Characteristics of complex regional pain syndrome in patients referred to a tertiary pain clinic by community physicians, assessed by the Budapest clinical diagnostic criteria.
      ,
      • Takahara M.
      • Ogino T.
      • Kikuchi N.
      • Ito K.
      • Watanabe T.
      Various disorders with symptoms and signs similar to complex regional pain syndrome (CRPS) type I Nihon Tenogeka Zassi.
      ; therefore, it is important to distinguish CRPS from these conditions. Three main criteria have been used for a CRPS diagnosis, including the International Association for the Study of Pain criteria,
      • Stanton-Hicks M.
      • Jänig W.
      • Hassenbusch S.
      • Haddox J.D.
      • Boas R.
      • Wilson P.
      Reflex sympathetic dystrophy: Changing concepts and taxonomy.
      the criteria of the Ministry of Health, Labor, and Welfare study team for CRPS in Japan,
      • Sumitani M.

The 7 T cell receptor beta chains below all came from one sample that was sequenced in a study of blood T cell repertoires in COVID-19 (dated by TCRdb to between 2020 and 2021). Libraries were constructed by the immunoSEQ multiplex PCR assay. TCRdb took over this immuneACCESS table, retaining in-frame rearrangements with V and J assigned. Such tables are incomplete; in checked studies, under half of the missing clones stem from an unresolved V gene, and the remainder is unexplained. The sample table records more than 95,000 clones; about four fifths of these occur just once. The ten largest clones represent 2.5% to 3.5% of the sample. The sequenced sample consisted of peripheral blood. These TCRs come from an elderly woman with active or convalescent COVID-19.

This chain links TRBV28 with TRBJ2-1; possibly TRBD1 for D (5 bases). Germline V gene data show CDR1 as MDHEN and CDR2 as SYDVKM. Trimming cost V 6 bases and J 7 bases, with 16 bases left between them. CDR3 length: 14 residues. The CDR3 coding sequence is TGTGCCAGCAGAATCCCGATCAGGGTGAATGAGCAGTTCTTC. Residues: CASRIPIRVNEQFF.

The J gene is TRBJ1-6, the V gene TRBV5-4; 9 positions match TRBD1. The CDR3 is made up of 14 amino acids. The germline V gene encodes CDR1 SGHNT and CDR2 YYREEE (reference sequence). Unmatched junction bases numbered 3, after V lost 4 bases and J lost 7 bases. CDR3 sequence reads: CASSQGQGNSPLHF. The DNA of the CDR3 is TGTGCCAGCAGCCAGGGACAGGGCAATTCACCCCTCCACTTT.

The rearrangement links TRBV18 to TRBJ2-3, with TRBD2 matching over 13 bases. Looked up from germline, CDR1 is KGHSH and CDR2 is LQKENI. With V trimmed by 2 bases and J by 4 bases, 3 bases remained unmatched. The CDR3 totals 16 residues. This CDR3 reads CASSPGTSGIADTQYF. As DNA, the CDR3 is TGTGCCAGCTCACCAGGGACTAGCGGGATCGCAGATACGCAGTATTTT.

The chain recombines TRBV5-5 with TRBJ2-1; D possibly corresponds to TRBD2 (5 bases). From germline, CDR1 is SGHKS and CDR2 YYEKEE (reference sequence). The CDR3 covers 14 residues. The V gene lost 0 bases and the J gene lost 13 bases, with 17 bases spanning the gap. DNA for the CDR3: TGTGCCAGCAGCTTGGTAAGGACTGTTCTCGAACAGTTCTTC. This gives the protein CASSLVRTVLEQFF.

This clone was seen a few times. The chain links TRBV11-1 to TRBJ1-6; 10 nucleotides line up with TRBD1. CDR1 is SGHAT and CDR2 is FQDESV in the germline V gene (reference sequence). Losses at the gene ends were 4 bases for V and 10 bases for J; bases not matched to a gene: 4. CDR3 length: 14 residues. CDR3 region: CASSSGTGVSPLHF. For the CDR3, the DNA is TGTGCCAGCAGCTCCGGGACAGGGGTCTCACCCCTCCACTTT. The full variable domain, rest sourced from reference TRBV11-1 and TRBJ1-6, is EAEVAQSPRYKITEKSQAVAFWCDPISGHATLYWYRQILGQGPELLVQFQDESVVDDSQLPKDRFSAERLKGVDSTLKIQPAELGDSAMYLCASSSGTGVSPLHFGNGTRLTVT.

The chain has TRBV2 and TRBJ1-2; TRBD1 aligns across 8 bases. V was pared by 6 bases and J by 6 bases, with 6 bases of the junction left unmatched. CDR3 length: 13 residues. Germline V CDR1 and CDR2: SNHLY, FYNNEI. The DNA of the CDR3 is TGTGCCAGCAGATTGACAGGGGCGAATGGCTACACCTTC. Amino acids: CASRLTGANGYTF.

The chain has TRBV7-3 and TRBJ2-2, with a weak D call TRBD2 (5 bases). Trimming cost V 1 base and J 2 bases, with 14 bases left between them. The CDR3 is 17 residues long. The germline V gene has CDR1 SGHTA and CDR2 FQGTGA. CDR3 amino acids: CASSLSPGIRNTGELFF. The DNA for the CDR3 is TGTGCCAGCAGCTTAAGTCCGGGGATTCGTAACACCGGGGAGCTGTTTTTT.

• Shibata M.
      • Sakaue G.
      • Mashimo T.
      Development of comprehensive diagnostic criteria for complex regional pain syndrome in the Japanese population.
      and the Budapest criteria.
      • Harden N.R.
      • Bruehl S.
      • Perez R.
      • Birklein F.
      • Marinus J.
      • Maihofner C.
      • et al.
      Validation of proposed diagnostic criteria (the "Budapest Criteria") for complex regional pain syndrome.
      ,
      • Harden R.N.
      • Bruehl S.
      • Stanton-Hicks M.
      • Wilson P.R.
      Proposed new diagnostic criteria for complex regional pain syndrome.
      The incidence of CRPS is largely influenced by the criteria used, as there is a large difference between the International Association for the Study of Pain or Ministry of Health, Labor, and Welfare study team for CRPS in Japan and Budapest criteria; namely, the presence or absence of 1 item: “no other diagnosis better explains the signs and symptoms.” The Budapest criteria includes this 1 item, whereas the International Association for the Study of Pain and Ministry of Health, Labor, and Welfare study team for CRPS in Japan criteria does not. In our study, we chose the Budapest criteria for CRPS; as per its unique item, we were able to diagnose CTS or TS before diagnosing CRPS, resulting in no cases of CRPS.